Frances Ha, Noah Baumbach, 2012, 86 min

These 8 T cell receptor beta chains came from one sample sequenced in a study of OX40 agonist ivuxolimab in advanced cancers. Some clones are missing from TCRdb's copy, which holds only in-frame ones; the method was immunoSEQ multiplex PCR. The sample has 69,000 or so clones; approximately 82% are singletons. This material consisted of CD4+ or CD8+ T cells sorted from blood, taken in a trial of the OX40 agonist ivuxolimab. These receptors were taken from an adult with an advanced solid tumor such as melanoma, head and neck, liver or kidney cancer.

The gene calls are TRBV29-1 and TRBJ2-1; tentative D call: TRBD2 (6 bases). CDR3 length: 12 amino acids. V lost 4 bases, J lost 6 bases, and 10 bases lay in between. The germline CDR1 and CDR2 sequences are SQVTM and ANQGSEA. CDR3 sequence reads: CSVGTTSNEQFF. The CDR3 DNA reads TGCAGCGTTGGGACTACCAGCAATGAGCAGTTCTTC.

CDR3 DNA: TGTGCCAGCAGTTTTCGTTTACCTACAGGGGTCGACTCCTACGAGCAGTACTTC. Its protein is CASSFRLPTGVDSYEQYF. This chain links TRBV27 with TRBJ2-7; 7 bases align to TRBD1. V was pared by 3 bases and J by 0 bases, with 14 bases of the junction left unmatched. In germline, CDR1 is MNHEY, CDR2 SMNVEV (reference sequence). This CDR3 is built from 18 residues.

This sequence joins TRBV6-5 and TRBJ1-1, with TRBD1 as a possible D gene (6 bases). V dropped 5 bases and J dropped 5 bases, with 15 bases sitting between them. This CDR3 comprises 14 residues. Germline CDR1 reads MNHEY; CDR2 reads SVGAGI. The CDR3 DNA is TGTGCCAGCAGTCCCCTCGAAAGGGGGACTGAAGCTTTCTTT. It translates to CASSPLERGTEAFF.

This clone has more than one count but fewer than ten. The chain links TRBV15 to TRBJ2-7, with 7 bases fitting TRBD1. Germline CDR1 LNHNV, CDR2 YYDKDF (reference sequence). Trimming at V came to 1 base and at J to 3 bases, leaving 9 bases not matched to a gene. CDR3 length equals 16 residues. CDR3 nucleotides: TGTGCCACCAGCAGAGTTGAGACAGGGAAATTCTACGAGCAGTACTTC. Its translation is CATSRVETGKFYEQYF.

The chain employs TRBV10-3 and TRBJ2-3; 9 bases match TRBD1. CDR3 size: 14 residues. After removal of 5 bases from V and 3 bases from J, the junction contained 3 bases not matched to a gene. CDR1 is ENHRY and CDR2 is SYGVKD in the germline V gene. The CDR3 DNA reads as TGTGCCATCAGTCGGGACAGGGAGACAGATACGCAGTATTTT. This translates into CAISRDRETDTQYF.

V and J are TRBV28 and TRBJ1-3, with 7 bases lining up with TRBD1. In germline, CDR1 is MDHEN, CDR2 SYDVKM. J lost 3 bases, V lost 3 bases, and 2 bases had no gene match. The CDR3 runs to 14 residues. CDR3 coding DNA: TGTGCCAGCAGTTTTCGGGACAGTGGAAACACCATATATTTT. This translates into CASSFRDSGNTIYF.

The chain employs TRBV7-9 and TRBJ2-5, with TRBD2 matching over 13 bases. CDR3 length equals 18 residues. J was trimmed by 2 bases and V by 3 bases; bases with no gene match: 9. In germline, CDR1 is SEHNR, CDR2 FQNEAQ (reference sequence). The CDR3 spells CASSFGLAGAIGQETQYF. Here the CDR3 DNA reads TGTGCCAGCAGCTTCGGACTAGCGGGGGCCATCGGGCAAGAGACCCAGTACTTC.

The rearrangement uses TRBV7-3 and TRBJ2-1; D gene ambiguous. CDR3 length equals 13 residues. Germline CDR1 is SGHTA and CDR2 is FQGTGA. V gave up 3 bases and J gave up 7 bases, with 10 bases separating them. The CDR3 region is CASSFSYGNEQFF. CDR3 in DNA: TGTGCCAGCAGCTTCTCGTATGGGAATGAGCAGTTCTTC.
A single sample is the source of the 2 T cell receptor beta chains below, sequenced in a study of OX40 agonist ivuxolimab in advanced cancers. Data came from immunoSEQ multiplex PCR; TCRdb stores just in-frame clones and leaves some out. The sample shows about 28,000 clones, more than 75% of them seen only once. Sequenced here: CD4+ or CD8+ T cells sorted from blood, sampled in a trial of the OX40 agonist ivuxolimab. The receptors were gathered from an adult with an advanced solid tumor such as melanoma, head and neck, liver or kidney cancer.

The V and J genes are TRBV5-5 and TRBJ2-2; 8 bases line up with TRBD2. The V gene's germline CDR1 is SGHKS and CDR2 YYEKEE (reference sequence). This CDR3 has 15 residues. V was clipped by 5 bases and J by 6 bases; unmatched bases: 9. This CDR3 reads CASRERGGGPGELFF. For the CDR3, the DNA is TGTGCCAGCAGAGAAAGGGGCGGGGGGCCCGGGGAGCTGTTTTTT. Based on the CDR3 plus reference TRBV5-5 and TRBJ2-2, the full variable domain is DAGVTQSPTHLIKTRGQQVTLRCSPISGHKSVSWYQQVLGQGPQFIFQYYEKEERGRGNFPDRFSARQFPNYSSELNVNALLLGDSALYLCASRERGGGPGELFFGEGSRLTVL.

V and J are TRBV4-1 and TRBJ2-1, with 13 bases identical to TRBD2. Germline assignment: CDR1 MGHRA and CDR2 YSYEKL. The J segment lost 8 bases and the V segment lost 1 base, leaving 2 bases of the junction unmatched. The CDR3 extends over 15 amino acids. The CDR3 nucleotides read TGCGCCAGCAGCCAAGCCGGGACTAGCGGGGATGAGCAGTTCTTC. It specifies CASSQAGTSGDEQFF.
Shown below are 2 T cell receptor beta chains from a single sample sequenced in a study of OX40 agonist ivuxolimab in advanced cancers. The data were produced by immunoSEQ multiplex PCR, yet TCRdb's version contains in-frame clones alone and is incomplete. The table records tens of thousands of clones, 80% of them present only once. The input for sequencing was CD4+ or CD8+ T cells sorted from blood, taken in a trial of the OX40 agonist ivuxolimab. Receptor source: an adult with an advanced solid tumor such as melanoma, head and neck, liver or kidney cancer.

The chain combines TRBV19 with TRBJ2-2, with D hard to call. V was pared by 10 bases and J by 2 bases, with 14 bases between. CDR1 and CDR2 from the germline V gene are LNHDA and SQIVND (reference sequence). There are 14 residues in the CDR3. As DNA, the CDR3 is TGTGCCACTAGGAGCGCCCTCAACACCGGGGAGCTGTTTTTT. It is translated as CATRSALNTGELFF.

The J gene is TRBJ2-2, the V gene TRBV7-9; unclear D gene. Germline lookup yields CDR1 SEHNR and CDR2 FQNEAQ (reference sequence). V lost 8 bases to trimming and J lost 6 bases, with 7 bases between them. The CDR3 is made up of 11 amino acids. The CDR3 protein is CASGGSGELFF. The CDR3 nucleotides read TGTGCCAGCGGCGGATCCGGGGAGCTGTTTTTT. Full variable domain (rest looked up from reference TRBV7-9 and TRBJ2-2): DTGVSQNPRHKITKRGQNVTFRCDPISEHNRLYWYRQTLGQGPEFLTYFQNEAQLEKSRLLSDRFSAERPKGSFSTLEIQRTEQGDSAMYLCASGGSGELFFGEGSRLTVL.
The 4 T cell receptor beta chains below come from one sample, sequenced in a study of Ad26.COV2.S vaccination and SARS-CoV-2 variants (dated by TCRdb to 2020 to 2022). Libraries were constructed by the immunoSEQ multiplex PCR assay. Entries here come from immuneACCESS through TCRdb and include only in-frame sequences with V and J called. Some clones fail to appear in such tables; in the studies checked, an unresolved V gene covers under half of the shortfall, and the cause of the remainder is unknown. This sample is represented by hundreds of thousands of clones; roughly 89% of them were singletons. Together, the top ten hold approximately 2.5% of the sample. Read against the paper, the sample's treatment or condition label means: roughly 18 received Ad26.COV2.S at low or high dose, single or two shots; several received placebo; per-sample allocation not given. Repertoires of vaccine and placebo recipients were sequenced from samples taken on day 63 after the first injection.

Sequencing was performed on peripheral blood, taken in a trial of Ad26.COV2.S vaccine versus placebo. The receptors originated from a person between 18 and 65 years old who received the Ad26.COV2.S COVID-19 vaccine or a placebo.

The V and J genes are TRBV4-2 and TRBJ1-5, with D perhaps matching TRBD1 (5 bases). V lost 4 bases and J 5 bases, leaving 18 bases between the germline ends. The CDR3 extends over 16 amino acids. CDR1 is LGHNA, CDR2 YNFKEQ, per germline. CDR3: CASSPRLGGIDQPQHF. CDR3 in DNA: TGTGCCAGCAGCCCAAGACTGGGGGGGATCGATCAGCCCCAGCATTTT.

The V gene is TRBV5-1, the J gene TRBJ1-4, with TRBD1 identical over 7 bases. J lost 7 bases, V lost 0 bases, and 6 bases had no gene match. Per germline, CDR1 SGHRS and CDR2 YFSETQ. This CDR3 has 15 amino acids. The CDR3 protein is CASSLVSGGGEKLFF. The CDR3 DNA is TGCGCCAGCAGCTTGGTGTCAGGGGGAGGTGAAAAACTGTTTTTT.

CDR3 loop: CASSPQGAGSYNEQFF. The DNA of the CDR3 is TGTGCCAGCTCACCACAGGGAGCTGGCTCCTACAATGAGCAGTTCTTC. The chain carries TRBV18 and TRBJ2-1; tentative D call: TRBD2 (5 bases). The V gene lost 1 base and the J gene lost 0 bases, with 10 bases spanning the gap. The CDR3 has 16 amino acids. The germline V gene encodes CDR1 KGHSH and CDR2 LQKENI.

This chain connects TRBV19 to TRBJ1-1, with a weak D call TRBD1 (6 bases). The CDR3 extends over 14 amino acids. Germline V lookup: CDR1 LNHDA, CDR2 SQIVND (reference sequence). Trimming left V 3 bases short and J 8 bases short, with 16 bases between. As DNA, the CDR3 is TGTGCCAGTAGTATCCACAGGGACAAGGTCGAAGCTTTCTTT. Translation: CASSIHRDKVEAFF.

The movie that recto/verso decided to recommend for its new issue on the “Normcore” phenomenon is “Frances Ha” (2012), an American comedy-drama written and directed by Noah Baumbach and Greta Gerwig. Frances Ha, telling the story of a 27 year old dancer who – left by her best friend and flat mate – goes through a period of change in life as first the need to find a job or a place to live, becomes representative of the mumblecore movement in cinema. The neologism mumblecore was coined to attempt to identify a subgenre in independent American cinema realized and acted by Millennials, telling and filming stories with low budget production means and basically focusing on everyday dialogues. It seems that a direct and mutual connection is established between the mumblecore trend in cinema and the normcore phenomenon in fashion, and more widely in social life. In fact, the normcore is the first unique and original trend of the decade, not referring or inspired by previous ones and crucially – as stated in an article published by “Not Just a Label” – “arguably the only one to epitomize the overcrowded world, perpetual adolescence, and desperate hunt for a sense of identity of the Millennial generation.” Movie “Frances Ha” perfectly represents this union and relation by telling with a very subtle and direct (also visual) language the peculiar characteristics of a generation born in the 80s, who distinguished themselves by being and thinking normally.

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